This New Medical Procedure Claims To 'Delay' The Menopause

produced by Lorenna Gomez-Sanchez; photographed by Tayler Smith.
A new medical procedure that claims to "delay" the menopause for up to 20 years has been launched in the UK.
The procedure is being offered privately by Birmingham-based company ProFaM and has already been taken up by 10 women aged between 22 and 36, The Sunday Times reports. At present, it costs between £7,000 and £11,000.
The procedure involves having a small piece of ovarian tissue removed using a keyhole surgery. The tissue is then frozen at -150C to preserve it until the woman reaches menopause age, at which point it's grafted back into her body, boosting her natural hormones and halting the menopause.
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As well as potentially prolonging a woman's period of fertility, the procedure could delay the common side effects of menopause such as hot flushes, night sweats, a loss of sex drive, memory and concentration problems, sleeping difficulties and anxiety.
Women also tend to lose some of their bone density after going through the menopause, which can in later life lead to osteoporosis.
In the UK, the average age for a woman to reach the menopause is 51. However, around 1 in 100 women experience a premature menopause before they reach the age of 40.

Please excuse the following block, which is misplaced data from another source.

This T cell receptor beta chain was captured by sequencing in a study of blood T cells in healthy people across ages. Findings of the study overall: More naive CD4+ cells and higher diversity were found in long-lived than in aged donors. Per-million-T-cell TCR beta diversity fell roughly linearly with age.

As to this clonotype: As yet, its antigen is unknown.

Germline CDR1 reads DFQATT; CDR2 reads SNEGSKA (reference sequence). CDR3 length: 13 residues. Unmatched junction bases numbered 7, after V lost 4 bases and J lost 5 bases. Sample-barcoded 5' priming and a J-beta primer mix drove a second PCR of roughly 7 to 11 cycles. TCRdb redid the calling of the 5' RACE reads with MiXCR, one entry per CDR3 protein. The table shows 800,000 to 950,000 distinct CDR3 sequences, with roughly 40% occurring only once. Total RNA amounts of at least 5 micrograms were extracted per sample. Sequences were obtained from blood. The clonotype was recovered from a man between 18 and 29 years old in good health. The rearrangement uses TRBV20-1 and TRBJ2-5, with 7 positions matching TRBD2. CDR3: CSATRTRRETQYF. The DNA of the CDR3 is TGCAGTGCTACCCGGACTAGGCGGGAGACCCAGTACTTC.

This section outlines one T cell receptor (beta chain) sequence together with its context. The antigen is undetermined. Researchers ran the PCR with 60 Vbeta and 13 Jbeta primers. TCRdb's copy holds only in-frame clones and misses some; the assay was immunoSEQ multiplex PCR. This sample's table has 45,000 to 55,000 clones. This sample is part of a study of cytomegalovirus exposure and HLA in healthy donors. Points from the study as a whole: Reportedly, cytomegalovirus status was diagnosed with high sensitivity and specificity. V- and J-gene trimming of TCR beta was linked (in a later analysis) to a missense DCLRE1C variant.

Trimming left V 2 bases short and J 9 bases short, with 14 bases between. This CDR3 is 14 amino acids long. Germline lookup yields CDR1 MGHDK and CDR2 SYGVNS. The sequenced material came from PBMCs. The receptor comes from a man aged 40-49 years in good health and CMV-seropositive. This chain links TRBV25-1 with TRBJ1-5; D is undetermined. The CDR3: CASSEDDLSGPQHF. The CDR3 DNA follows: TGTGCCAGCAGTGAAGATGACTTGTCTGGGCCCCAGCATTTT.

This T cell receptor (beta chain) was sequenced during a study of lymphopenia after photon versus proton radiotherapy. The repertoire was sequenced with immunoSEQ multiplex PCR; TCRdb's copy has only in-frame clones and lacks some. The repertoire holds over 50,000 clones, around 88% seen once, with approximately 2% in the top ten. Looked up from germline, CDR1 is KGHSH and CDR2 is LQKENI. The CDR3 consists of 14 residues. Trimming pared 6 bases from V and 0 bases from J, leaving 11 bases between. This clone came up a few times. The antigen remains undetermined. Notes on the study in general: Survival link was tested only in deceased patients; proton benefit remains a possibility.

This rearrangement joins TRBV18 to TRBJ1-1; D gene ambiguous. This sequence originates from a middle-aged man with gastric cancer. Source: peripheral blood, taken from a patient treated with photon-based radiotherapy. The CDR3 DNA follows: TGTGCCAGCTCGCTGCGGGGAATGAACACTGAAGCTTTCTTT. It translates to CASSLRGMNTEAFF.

Professor Simon Fishel, co-founder of ProFaM, and a renowned IVF pioneer, told The Sunday Times: "Women are living longer than at any time in human history. It's quite likely that many women will be in the menopause for longer than their fertile period. We are empowering women to take control of their own health by naturally delaying their menopause."
Professor Fishel also said that undergoing the procedure "could delay menopause for five, 10, or 20 years" depending on the age at which a woman has her ovarian tissue frozen.
However, news of the procedure has also been greeted with some scepticism, partly because doctors already use a similar technique to protect the fertility of young women before they undergo cancer treatment.
Richard Anderson, deputy director of the Centre for Reproductive Health at Edinburgh University, told The Observer that it was “old news” that ovarian tissue transplants could restore hormone levels, but added: “What is less clear is whether this is a safe and effective way of doing so.”
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